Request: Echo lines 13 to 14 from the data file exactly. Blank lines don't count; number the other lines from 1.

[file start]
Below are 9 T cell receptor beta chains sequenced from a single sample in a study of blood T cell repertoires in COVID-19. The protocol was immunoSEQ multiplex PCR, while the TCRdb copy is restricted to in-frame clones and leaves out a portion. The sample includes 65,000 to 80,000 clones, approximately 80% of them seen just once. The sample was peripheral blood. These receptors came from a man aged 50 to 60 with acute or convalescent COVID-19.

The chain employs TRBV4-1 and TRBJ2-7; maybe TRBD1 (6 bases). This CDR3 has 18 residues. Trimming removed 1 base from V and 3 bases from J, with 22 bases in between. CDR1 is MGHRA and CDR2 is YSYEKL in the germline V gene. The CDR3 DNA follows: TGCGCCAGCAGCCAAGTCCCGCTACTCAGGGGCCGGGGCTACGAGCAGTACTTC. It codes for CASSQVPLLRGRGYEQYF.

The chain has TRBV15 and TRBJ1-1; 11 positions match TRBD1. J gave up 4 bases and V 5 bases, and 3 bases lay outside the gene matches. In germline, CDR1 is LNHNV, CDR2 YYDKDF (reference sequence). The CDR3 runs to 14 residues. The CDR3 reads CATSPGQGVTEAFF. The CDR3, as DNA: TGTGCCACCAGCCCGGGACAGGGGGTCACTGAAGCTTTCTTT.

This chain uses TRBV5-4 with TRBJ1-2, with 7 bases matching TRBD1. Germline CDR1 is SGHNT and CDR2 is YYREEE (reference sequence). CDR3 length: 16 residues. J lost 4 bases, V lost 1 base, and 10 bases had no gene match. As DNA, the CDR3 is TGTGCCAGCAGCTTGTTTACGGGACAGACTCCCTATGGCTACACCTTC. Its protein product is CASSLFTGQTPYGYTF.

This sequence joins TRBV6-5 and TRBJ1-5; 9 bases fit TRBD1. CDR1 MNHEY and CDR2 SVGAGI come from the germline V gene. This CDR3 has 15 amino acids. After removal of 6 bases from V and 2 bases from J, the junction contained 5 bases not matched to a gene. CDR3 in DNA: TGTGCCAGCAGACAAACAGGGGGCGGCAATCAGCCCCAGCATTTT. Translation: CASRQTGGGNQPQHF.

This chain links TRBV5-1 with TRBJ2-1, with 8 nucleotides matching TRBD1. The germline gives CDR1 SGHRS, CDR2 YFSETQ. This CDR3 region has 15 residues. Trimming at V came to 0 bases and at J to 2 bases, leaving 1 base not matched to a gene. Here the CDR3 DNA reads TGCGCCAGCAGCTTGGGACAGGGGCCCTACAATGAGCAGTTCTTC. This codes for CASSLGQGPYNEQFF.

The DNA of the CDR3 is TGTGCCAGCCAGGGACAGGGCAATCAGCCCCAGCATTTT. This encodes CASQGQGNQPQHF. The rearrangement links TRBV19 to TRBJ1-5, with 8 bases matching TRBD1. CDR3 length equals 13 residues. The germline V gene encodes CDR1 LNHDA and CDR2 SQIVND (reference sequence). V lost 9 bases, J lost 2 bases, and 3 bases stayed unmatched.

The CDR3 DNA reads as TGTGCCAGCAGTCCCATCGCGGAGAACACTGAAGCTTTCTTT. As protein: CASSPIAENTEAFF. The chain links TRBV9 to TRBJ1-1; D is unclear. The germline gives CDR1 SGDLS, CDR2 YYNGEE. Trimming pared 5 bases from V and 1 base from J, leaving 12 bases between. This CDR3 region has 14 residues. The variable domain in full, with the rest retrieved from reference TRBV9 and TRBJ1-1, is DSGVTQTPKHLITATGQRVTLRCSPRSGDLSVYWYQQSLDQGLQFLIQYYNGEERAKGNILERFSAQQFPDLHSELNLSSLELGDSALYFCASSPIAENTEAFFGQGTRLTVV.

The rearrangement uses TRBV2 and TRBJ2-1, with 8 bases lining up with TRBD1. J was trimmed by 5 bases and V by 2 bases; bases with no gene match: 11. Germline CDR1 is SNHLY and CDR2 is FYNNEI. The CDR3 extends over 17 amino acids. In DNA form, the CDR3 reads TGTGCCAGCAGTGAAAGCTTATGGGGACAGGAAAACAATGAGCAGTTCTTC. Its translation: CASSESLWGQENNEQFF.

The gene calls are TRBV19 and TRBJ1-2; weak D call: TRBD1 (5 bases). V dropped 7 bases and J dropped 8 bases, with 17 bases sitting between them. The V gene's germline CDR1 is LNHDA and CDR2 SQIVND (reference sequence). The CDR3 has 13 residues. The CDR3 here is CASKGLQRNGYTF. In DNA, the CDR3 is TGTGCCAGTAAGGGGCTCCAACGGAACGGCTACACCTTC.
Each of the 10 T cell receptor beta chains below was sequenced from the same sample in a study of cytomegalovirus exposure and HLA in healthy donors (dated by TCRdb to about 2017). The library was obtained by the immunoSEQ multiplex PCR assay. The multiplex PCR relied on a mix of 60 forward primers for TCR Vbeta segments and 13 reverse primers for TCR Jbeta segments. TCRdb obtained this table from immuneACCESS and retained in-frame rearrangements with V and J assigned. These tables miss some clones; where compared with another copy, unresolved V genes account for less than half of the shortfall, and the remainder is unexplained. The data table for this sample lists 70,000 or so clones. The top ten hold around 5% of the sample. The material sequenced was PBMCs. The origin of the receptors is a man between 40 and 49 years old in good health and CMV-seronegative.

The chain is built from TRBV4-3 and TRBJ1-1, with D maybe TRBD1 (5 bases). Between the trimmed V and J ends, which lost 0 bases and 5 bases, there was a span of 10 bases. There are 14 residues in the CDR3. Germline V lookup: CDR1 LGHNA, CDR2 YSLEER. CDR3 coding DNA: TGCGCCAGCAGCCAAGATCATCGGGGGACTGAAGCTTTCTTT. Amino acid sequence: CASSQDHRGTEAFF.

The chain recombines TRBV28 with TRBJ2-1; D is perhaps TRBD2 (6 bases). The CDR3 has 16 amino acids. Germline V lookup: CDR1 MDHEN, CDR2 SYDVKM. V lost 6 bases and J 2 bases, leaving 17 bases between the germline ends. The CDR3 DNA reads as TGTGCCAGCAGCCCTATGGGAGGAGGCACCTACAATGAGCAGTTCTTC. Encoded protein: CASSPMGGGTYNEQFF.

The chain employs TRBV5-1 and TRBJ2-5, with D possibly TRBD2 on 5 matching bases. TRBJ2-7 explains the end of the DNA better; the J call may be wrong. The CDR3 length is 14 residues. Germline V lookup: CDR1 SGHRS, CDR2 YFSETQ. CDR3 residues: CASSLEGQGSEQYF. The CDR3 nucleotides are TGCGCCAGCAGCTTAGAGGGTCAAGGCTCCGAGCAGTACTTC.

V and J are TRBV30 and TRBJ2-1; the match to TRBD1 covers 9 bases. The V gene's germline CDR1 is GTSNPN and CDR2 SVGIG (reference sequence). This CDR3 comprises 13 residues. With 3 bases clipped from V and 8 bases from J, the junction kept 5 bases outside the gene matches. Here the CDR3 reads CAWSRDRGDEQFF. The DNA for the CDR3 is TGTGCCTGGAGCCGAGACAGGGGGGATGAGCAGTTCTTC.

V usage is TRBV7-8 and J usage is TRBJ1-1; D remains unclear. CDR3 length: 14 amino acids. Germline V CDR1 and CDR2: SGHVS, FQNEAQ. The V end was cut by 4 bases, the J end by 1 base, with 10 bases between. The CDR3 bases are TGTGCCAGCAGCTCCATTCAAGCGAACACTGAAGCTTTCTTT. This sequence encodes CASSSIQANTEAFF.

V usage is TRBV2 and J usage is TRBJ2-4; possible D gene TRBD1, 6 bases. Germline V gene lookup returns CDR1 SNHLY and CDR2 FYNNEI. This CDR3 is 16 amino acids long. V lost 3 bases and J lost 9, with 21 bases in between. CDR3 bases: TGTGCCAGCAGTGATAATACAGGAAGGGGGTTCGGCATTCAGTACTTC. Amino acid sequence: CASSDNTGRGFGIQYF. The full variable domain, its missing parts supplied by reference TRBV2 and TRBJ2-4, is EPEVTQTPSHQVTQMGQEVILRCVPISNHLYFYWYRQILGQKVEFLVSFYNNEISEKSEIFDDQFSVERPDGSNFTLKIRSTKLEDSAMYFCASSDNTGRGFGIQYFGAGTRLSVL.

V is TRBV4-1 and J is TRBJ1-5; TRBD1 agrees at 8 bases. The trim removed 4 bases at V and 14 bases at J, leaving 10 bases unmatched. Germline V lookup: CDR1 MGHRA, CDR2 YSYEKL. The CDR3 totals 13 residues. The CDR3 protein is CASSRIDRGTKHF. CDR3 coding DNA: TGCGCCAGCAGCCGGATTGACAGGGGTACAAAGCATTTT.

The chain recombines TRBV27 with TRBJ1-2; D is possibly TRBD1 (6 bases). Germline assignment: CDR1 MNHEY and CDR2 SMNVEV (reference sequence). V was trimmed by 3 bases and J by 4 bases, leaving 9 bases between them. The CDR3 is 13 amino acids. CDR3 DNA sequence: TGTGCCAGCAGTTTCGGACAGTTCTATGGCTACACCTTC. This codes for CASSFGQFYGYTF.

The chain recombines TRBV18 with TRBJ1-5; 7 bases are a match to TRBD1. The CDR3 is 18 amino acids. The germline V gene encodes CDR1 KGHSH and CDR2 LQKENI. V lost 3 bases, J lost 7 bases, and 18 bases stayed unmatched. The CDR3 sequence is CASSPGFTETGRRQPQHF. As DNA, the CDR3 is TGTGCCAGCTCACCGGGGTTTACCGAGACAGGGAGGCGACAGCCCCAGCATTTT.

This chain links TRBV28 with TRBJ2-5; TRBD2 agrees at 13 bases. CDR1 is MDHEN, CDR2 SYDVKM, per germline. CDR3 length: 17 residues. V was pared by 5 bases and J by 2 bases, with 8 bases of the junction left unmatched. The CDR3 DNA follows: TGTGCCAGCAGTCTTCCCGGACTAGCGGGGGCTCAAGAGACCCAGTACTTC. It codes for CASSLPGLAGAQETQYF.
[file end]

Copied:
The chain recombines TRBV28 with TRBJ2-1; D is perhaps TRBD2 (6 bases). The CDR3 has 16 amino acids. Germline V lookup: CDR1 MDHEN, CDR2 SYDVKM. V lost 6 bases and J 2 bases, leaving 17 bases between the germline ends. The CDR3 DNA reads as TGTGCCAGCAGCCCTATGGGAGGAGGCACCTACAATGAGCAGTTCTTC. Encoded protein: CASSPMGGGTYNEQFF.

The chain employs TRBV5-1 and TRBJ2-5, with D possibly TRBD2 on 5 matching bases. TRBJ2-7 explains the end of the DNA better; the J call may be wrong. The CDR3 length is 14 residues. Germline V lookup: CDR1 SGHRS, CDR2 YFSETQ. CDR3 residues: CASSLEGQGSEQYF. The CDR3 nucleotides are TGCGCCAGCAGCTTAGAGGGTCAAGGCTCCGAGCAGTACTTC.